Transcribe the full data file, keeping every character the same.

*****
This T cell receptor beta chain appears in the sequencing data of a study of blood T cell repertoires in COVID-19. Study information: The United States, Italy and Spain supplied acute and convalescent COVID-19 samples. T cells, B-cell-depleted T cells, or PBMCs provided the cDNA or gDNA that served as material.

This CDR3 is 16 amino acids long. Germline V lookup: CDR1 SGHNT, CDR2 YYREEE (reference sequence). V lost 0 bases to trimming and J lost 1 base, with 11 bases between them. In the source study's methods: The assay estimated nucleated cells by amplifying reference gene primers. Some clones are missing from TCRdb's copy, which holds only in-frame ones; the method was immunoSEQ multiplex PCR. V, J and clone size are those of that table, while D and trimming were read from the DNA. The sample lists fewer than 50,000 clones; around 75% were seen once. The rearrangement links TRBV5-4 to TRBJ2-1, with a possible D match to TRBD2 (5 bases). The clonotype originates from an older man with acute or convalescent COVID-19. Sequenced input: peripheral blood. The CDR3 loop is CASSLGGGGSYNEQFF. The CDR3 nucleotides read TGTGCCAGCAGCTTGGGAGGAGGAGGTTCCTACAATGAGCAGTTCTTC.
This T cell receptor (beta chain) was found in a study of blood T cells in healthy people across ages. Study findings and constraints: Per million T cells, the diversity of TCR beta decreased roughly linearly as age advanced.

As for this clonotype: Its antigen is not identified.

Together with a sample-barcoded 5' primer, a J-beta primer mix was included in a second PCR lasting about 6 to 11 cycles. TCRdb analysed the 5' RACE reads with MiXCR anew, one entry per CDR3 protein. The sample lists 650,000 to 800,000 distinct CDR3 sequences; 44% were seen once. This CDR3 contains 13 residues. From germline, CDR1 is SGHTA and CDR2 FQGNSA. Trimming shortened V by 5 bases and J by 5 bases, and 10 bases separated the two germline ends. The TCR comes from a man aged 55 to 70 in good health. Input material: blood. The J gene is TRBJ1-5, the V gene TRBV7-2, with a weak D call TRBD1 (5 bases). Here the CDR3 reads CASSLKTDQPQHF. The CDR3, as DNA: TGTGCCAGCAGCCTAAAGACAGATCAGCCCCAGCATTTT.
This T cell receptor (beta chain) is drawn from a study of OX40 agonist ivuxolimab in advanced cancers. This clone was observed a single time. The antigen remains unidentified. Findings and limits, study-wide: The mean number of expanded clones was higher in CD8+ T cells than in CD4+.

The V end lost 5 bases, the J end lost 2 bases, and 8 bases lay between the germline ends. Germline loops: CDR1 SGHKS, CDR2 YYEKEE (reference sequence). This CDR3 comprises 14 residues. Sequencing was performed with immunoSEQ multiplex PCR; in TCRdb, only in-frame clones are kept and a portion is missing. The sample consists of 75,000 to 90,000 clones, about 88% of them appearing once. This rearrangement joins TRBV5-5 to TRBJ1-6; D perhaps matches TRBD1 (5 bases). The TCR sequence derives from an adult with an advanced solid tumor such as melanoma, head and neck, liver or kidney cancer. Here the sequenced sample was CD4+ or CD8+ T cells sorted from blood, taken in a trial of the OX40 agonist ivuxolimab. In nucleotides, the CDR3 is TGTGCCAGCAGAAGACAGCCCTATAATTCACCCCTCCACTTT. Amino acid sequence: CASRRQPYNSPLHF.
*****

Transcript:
This T cell receptor beta chain appears in the sequencing data of a study of blood T cell repertoires in COVID-19. Study information: The United States, Italy and Spain supplied acute and convalescent COVID-19 samples. T cells, B-cell-depleted T cells, or PBMCs provided the cDNA or gDNA that served as material.

This CDR3 is 16 amino acids long. Germline V lookup: CDR1 SGHNT, CDR2 YYREEE (reference sequence). V lost 0 bases to trimming and J lost 1 base, with 11 bases between them. In the source study's methods: The assay estimated nucleated cells by amplifying reference gene primers. Some clones are missing from TCRdb's copy, which holds only in-frame ones; the method was immunoSEQ multiplex PCR. V, J and clone size are those of that table, while D and trimming were read from the DNA. The sample lists fewer than 50,000 clones; around 75% were seen once. The rearrangement links TRBV5-4 to TRBJ2-1, with a possible D match to TRBD2 (5 bases). The clonotype originates from an older man with acute or convalescent COVID-19. Sequenced input: peripheral blood. The CDR3 loop is CASSLGGGGSYNEQFF. The CDR3 nucleotides read TGTGCCAGCAGCTTGGGAGGAGGAGGTTCCTACAATGAGCAGTTCTTC.
This T cell receptor (beta chain) was found in a study of blood T cells in healthy people across ages. Study findings and constraints: Per million T cells, the diversity of TCR beta decreased roughly linearly as age advanced.

As for this clonotype: Its antigen is not identified.

Together with a sample-barcoded 5' primer, a J-beta primer mix was included in a second PCR lasting about 6 to 11 cycles. TCRdb analysed the 5' RACE reads with MiXCR anew, one entry per CDR3 protein. The sample lists 650,000 to 800,000 distinct CDR3 sequences; 44% were seen once. This CDR3 contains 13 residues. From germline, CDR1 is SGHTA and CDR2 FQGNSA. Trimming shortened V by 5 bases and J by 5 bases, and 10 bases separated the two germline ends. The TCR comes from a man aged 55 to 70 in good health. Input material: blood. The J gene is TRBJ1-5, the V gene TRBV7-2, with a weak D call TRBD1 (5 bases). Here the CDR3 reads CASSLKTDQPQHF. The CDR3, as DNA: TGTGCCAGCAGCCTAAAGACAGATCAGCCCCAGCATTTT.
This T cell receptor (beta chain) is drawn from a study of OX40 agonist ivuxolimab in advanced cancers. This clone was observed a single time. The antigen remains unidentified. Findings and limits, study-wide: The mean number of expanded clones was higher in CD8+ T cells than in CD4+.

The V end lost 5 bases, the J end lost 2 bases, and 8 bases lay between the germline ends. Germline loops: CDR1 SGHKS, CDR2 YYEKEE (reference sequence). This CDR3 comprises 14 residues. Sequencing was performed with immunoSEQ multiplex PCR; in TCRdb, only in-frame clones are kept and a portion is missing. The sample consists of 75,000 to 90,000 clones, about 88% of them appearing once. This rearrangement joins TRBV5-5 to TRBJ1-6; D perhaps matches TRBD1 (5 bases). The TCR sequence derives from an adult with an advanced solid tumor such as melanoma, head and neck, liver or kidney cancer. Here the sequenced sample was CD4+ or CD8+ T cells sorted from blood, taken in a trial of the OX40 agonist ivuxolimab. In nucleotides, the CDR3 is TGTGCCAGCAGAAGACAGCCCTATAATTCACCCCTCCACTTT. Amino acid sequence: CASRRQPYNSPLHF.